Tuesday, 27 November 2012

XStream-ly annoying

For many of our RESTful web services, we use XStream to serialise and deserialise to and from XML.
Unfortunately, XStream does not play nice when it encounters something it does not recognise.

Say XStream is used to serialise a class of the following form:

public class BoringClass {
 private String something;
 public String getSomething(){
  return something;
 }
 public void setSomething(String something){
  this.something = something;
 }
}

To the following XML:

<boring>
 <something>value1</something>
</boring>

That's all very well, but if you want it to deserialise the following to an instance of BoringClass:


<boring>
 <something>value1</something>
 <somethingelse>value2</somethingelse>
</boring>

Rather than ignore the unrecognised element, it throws an exception.

"Why are you sending it that, then?" I hear you ask.  Well, if something new is added to the domain model in a service, a client of that service that uses XStream to deserialise the responses will need to know about the changes that have happened to that domain object (rather than just ignoring the additional elements in the XML).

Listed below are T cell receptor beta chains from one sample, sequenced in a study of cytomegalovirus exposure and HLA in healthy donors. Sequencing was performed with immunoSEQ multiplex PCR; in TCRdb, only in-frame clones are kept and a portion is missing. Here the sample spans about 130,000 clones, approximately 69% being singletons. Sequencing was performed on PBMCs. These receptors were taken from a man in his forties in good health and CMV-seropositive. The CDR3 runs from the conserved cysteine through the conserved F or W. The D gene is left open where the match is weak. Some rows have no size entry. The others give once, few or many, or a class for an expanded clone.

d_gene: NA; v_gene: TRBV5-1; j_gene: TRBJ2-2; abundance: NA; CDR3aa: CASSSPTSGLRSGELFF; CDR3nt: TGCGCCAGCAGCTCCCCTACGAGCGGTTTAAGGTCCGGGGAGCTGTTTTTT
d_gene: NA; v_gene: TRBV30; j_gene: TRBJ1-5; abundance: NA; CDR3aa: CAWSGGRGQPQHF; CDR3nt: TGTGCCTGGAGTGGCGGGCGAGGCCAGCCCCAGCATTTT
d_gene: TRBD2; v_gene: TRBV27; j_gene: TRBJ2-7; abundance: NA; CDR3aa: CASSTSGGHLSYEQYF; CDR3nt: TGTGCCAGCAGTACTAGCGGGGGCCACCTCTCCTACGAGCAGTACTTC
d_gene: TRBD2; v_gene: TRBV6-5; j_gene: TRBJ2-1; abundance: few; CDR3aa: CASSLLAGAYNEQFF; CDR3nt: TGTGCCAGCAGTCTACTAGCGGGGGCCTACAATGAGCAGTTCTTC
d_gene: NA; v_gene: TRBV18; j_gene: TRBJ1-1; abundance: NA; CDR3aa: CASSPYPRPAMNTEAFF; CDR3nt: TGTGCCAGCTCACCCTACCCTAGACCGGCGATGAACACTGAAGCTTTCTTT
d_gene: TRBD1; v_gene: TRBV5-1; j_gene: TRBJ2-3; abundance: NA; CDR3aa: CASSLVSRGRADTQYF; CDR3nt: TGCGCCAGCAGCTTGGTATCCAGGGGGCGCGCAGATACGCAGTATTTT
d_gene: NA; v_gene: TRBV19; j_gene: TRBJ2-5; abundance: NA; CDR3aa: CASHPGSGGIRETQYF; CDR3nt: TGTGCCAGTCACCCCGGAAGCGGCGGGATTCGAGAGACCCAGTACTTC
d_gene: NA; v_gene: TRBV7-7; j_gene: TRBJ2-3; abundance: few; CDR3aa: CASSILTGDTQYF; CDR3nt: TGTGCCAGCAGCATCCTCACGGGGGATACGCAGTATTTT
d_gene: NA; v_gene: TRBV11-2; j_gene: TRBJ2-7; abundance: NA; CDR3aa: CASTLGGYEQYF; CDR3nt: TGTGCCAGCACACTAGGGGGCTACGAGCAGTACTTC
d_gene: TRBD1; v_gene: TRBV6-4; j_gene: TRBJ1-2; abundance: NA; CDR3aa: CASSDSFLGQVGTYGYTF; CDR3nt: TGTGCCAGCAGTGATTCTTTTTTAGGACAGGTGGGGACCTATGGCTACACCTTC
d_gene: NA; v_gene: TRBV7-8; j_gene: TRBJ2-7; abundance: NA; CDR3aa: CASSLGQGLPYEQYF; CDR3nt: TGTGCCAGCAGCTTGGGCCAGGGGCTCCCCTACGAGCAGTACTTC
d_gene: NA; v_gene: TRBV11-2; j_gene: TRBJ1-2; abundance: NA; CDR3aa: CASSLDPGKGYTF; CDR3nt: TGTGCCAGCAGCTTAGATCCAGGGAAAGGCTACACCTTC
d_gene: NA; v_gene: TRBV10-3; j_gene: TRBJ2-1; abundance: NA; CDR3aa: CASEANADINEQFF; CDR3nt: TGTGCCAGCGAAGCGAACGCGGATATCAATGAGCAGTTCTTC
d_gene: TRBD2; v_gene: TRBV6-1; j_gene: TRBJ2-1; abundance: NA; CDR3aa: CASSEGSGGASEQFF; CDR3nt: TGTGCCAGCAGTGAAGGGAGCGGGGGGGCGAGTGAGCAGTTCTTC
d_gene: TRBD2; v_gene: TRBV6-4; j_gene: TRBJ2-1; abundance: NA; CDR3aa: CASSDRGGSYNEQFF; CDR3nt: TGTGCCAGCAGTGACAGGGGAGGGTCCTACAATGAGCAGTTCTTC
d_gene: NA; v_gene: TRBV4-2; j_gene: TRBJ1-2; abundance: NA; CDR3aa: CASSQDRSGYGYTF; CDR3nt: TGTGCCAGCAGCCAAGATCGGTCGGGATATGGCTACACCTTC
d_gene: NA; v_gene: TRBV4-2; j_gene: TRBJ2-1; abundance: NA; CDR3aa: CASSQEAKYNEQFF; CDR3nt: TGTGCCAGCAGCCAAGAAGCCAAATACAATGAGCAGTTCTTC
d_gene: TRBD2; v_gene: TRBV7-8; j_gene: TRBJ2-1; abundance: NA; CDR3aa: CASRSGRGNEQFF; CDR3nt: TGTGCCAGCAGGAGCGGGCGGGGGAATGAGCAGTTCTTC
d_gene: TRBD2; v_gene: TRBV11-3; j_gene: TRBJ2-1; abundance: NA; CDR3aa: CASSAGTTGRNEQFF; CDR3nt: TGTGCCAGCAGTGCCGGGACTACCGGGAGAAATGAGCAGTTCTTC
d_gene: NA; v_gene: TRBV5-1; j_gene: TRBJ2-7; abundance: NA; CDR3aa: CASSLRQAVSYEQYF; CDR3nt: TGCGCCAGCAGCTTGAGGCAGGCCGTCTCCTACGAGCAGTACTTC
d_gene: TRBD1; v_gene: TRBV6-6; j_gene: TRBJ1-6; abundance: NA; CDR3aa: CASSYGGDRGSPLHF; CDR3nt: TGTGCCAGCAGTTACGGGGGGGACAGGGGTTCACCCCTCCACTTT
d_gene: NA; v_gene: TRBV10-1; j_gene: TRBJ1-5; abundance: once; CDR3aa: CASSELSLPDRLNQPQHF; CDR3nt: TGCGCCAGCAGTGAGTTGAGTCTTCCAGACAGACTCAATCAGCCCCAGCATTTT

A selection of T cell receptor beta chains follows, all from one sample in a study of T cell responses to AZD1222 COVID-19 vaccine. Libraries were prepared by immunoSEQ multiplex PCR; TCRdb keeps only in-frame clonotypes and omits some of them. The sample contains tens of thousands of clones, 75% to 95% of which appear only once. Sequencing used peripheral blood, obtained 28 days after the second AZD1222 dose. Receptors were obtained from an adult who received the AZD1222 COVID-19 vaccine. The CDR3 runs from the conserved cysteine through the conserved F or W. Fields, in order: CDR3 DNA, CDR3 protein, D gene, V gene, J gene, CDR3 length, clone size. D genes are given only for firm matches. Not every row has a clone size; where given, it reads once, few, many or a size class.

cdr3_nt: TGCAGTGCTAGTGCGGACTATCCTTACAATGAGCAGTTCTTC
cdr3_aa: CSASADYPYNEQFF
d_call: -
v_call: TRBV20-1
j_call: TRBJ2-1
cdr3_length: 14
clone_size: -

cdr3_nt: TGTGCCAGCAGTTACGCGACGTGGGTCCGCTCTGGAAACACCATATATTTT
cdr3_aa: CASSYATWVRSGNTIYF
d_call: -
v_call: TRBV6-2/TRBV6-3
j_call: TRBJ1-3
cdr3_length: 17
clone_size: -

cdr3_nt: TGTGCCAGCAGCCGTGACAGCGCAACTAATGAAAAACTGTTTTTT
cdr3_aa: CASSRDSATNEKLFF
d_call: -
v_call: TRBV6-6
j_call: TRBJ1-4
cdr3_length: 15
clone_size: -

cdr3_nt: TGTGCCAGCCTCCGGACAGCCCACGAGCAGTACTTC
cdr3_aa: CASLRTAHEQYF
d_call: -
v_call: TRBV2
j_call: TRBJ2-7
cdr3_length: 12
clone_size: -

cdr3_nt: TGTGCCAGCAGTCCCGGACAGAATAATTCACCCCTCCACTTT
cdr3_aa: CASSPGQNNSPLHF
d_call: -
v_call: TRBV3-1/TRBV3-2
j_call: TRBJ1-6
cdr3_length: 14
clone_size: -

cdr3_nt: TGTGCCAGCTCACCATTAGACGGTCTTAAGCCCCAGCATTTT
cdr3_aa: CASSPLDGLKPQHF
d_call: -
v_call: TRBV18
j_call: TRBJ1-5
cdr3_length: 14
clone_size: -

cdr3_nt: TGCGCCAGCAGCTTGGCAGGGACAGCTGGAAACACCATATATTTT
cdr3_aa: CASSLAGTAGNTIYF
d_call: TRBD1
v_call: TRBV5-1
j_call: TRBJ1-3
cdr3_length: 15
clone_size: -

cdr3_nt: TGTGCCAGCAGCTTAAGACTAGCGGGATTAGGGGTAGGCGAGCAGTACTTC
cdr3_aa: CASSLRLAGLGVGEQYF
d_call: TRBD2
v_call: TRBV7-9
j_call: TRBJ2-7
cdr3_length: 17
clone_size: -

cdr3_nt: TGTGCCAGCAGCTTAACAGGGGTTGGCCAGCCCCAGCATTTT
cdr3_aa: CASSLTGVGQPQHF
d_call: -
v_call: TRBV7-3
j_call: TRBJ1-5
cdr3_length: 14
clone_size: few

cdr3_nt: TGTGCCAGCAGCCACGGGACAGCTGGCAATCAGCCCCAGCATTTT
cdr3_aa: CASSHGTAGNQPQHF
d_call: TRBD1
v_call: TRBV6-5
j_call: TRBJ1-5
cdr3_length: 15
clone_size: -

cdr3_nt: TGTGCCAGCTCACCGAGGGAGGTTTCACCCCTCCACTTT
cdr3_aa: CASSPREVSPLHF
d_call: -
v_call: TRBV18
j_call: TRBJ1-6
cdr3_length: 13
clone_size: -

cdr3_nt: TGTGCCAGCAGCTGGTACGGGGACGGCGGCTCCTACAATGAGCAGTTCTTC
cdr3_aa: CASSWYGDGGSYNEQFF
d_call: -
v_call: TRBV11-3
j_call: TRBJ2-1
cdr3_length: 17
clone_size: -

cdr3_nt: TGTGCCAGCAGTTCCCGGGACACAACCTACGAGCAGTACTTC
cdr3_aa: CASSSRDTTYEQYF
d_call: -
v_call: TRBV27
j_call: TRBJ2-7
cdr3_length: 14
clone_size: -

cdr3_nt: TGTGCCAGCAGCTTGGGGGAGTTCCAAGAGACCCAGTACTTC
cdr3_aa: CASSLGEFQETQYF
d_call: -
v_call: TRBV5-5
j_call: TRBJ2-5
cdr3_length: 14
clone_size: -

This meant that an update of one service turned into an update to 10+ applications, even though most of these do not need to deal with this additional detail on the domain object.

After spending a little time looking into the problem, there are things that can be done, but they seem to get complicated rather quickly.  So much so, that manually creating and parsing XML with Dom4J appears more appealing than faffing with the internals of XStream!

Therefore, we are now concerning any reliance on XStream to be technical debt.

JSON is cooler than XML anyway.

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